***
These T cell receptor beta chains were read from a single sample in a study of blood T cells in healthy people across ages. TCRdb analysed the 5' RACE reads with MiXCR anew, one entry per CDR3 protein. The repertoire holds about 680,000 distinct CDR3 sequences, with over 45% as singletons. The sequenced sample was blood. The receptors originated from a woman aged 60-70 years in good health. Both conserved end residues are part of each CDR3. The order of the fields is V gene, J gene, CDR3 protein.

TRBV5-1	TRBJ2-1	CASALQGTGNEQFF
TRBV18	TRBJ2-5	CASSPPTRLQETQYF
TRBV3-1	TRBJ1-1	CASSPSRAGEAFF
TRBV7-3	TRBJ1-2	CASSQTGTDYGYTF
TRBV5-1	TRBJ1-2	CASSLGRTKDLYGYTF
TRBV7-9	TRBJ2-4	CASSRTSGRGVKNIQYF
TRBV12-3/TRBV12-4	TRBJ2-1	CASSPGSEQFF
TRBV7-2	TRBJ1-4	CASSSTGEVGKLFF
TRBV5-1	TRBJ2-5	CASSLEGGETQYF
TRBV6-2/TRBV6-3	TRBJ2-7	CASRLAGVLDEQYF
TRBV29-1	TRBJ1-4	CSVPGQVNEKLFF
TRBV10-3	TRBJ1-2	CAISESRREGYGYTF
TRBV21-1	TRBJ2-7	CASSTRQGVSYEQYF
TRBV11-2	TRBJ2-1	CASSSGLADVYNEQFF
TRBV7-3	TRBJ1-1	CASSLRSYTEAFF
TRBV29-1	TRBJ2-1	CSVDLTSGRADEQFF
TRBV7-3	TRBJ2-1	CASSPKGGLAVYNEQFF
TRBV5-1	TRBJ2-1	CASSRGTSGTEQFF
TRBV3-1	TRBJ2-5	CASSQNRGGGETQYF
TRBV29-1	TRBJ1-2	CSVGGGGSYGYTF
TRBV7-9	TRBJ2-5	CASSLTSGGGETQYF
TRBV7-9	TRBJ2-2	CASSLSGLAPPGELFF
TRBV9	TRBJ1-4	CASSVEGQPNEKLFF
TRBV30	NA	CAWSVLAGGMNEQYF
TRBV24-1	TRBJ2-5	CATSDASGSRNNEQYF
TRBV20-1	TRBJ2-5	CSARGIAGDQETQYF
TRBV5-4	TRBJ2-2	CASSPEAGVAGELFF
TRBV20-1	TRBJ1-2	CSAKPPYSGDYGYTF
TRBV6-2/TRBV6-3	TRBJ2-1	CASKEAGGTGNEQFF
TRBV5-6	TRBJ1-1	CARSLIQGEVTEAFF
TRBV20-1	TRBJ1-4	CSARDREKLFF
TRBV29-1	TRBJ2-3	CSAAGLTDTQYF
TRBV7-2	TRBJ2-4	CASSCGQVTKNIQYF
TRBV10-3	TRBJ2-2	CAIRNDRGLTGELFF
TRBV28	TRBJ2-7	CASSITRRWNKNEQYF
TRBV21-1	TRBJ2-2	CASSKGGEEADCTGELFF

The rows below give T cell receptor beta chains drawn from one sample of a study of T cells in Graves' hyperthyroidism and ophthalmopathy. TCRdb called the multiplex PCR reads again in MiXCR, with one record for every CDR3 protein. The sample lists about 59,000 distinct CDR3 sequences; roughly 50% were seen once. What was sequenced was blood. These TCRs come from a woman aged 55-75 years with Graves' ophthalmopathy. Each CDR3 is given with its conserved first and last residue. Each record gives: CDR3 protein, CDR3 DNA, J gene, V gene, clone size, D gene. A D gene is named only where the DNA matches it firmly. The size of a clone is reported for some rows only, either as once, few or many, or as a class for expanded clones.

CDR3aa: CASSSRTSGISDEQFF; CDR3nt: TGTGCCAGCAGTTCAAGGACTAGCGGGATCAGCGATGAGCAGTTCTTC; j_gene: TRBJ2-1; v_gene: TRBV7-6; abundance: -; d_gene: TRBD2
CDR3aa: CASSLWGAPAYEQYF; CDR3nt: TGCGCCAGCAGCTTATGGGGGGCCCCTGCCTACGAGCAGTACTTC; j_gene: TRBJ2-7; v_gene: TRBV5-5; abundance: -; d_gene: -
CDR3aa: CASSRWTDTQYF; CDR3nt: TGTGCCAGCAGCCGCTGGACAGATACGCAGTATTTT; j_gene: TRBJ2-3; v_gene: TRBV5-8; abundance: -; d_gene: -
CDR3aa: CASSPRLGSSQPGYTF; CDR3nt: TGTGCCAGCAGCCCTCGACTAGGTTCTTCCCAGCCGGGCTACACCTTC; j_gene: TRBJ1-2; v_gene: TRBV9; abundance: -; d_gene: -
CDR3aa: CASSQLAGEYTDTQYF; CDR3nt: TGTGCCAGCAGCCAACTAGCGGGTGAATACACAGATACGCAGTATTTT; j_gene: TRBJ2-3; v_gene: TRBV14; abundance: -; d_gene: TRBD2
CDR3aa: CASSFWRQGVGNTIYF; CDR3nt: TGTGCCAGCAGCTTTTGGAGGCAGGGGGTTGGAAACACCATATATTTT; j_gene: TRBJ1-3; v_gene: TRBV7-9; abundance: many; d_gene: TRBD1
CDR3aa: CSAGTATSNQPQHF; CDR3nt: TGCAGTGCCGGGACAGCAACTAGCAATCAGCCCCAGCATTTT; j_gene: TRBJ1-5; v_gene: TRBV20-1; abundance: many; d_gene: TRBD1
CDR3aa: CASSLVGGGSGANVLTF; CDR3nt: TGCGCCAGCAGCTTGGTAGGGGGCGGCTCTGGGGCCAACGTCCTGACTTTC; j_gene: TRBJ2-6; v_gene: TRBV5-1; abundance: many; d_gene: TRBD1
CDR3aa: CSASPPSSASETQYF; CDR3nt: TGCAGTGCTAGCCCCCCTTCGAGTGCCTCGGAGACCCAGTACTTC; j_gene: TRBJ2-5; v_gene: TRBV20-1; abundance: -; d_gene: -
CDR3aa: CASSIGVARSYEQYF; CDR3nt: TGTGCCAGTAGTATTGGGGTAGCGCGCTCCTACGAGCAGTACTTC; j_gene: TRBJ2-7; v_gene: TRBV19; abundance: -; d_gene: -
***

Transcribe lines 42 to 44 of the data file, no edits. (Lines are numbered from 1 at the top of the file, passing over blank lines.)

CDR3aa: CASSPRLGSSQPGYTF; CDR3nt: TGTGCCAGCAGCCCTCGACTAGGTTCTTCCCAGCCGGGCTACACCTTC; j_gene: TRBJ1-2; v_gene: TRBV9; abundance: -; d_gene: -
CDR3aa: CASSQLAGEYTDTQYF; CDR3nt: TGTGCCAGCAGCCAACTAGCGGGTGAATACACAGATACGCAGTATTTT; j_gene: TRBJ2-3; v_gene: TRBV14; abundance: -; d_gene: TRBD2
CDR3aa: CASSFWRQGVGNTIYF; CDR3nt: TGTGCCAGCAGCTTTTGGAGGCAGGGGGTTGGAAACACCATATATTTT; j_gene: TRBJ1-3; v_gene: TRBV7-9; abundance: many; d_gene: TRBD1